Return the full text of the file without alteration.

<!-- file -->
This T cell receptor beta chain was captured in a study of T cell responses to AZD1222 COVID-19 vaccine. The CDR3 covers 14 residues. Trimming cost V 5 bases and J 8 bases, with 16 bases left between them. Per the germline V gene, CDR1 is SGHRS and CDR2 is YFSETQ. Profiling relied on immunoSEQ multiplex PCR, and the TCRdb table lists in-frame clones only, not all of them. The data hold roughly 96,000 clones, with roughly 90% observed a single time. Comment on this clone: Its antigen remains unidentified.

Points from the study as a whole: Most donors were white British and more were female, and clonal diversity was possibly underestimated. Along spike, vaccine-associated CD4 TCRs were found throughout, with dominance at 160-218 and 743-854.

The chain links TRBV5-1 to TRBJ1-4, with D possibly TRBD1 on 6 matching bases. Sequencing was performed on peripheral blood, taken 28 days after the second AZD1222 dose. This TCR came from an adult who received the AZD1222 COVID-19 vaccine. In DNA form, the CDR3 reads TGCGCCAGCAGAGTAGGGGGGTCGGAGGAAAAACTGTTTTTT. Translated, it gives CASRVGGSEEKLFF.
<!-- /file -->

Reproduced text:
This T cell receptor beta chain was captured in a study of T cell responses to AZD1222 COVID-19 vaccine. The CDR3 covers 14 residues. Trimming cost V 5 bases and J 8 bases, with 16 bases left between them. Per the germline V gene, CDR1 is SGHRS and CDR2 is YFSETQ. Profiling relied on immunoSEQ multiplex PCR, and the TCRdb table lists in-frame clones only, not all of them. The data hold roughly 96,000 clones, with roughly 90% observed a single time. Comment on this clone: Its antigen remains unidentified.

Points from the study as a whole: Most donors were white British and more were female, and clonal diversity was possibly underestimated. Along spike, vaccine-associated CD4 TCRs were found throughout, with dominance at 160-218 and 743-854.

The chain links TRBV5-1 to TRBJ1-4, with D possibly TRBD1 on 6 matching bases. Sequencing was performed on peripheral blood, taken 28 days after the second AZD1222 dose. This TCR came from an adult who received the AZD1222 COVID-19 vaccine. In DNA form, the CDR3 reads TGCGCCAGCAGAGTAGGGGGGTCGGAGGAAAAACTGTTTTTT. Translated, it gives CASRVGGSEEKLFF.